Time was, before the financial crisis hit, corporate boards treated multi-billion dollar hedge fund managers like Jehovah's Witnesses pounding on their doors and flashing bibles.
But no more.
There has been an "incredible change in attitudes of board members," said Clifton Robbins, CEO of Blue Harbor, a multi-billion dollar activist investor, speaking at the SALT Conference in Las Vegas on Wednesday. "Directors are much more wary of their need to listen to stockholders."
Barry Rosenstein, founder of Jana Partners, another mega-hedge fund, shone a little more light on how big investors once got treated as afterthoughts by big companies and corporate boards.
"Maybe I'd get a call from his lawyer," after reaching out to a CEO, he said. "Maybe they'd call the SEC."
Now? He says that a CEO will interrupt his golf game for a chat on the links, or, a visit from top executives the following day.
Robbins chalked the increasing receptiveness of boards and executives to post-crisis examinations of companies that failed to manage risk.
It has allowed top investors to put pressure on companies like Walgreen and Qualcomm, and, in the minds of the investors, is positioning decades-old companies to continue thriving as some face growing competition.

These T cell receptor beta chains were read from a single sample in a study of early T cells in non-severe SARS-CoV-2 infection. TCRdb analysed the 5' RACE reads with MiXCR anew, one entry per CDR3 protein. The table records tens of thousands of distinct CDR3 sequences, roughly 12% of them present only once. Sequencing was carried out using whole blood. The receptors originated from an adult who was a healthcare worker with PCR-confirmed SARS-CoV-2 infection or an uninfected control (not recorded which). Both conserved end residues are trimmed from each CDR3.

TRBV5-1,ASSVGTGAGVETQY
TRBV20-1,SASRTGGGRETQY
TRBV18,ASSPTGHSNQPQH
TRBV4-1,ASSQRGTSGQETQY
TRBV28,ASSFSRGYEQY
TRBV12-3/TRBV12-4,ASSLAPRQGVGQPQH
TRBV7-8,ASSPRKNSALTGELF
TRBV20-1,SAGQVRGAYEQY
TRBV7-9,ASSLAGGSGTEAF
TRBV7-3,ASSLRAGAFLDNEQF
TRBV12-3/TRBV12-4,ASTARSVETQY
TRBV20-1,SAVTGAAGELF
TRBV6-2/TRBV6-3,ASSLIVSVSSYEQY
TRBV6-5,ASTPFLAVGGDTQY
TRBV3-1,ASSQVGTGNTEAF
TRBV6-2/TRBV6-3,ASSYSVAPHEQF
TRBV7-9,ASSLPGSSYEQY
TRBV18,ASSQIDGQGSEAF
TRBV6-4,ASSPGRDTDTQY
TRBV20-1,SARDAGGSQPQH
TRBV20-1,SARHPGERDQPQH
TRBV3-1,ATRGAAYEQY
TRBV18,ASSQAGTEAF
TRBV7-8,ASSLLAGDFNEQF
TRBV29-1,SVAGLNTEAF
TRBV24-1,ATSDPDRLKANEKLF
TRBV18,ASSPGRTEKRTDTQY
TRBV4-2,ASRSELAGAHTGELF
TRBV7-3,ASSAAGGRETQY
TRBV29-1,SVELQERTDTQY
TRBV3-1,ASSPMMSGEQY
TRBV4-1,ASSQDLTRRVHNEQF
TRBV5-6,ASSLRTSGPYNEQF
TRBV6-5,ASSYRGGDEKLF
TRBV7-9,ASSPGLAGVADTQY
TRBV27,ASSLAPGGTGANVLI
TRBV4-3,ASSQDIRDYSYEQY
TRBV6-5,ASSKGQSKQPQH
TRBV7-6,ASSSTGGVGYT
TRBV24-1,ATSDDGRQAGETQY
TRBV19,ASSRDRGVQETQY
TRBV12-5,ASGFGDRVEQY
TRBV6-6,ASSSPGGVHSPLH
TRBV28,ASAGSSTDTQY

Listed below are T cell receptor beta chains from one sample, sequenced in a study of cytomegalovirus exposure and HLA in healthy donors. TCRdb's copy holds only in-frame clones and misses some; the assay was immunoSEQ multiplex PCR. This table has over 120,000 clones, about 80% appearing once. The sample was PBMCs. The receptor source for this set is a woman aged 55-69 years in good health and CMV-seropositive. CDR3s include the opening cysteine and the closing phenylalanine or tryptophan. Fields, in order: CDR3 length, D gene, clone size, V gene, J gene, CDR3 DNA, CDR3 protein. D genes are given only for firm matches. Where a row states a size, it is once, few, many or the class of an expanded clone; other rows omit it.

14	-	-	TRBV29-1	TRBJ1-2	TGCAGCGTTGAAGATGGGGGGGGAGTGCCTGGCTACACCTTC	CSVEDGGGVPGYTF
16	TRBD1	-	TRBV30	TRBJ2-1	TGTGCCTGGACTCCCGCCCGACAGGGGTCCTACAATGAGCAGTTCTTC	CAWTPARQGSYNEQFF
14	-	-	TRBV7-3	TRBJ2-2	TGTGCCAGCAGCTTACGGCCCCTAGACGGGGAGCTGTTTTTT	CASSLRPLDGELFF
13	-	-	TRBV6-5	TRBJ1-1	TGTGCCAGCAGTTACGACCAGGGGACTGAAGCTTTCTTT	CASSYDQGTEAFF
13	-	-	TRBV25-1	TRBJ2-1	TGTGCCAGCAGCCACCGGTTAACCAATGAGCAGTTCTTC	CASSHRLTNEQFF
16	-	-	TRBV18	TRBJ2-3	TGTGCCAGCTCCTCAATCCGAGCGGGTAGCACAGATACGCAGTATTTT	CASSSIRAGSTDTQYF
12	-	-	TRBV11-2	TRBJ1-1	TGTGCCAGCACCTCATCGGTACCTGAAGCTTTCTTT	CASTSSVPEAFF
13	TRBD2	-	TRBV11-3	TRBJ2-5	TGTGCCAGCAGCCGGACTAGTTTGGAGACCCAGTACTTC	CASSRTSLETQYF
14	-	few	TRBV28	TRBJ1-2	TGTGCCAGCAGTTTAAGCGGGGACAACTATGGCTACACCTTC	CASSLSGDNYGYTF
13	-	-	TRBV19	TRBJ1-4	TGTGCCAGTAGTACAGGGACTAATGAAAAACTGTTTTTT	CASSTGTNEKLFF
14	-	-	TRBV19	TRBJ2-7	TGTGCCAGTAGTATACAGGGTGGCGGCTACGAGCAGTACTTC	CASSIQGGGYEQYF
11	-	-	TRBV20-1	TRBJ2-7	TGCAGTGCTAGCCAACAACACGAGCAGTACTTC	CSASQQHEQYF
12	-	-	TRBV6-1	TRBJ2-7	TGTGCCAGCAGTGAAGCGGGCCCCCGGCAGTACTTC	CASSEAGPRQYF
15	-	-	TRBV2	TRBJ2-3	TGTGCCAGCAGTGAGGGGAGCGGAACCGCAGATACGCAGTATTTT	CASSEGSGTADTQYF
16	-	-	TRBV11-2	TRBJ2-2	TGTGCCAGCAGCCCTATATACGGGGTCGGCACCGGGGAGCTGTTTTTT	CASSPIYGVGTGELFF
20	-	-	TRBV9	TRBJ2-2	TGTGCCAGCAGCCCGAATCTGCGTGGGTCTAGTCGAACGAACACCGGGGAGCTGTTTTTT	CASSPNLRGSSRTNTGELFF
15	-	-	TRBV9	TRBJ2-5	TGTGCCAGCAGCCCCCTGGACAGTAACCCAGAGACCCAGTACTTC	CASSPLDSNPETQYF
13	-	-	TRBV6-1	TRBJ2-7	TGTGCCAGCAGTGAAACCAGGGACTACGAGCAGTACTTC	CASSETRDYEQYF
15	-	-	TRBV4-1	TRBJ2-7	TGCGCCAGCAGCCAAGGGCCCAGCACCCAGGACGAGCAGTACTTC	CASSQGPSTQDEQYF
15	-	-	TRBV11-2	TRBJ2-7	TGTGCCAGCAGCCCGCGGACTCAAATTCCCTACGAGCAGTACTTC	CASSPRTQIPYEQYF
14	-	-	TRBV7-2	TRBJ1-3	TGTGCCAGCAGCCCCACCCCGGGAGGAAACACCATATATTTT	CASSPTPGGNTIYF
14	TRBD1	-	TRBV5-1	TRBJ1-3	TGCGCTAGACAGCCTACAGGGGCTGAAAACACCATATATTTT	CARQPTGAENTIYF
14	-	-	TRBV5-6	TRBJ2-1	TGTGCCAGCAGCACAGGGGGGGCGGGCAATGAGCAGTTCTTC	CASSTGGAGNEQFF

Some might say it's also because companies' board members are scared to lose their jobs.
Jeff Smith, CEO and CIO at Starboard Value, has pushed the boards of companies including Darden Restaurants and AOL to weigh changes, pointed out that he's replaced more than 150 directors at 50 companies over the last decade.
So those fears would be pretty well-founded.
Others, might point to cheap money and swelling hedge fund AUMs that allow billion-dollar funds to throw their weight around come proxy season.
But, don't expect any of these relationships to start off with a Dan Loeb-style expletive-and-insult written letter, or, even so much as a whisper to media.
Both Rosenstein, and Sandell Asset Management's Tom Sandell, each said they prefer to "work behind the scenes with management."
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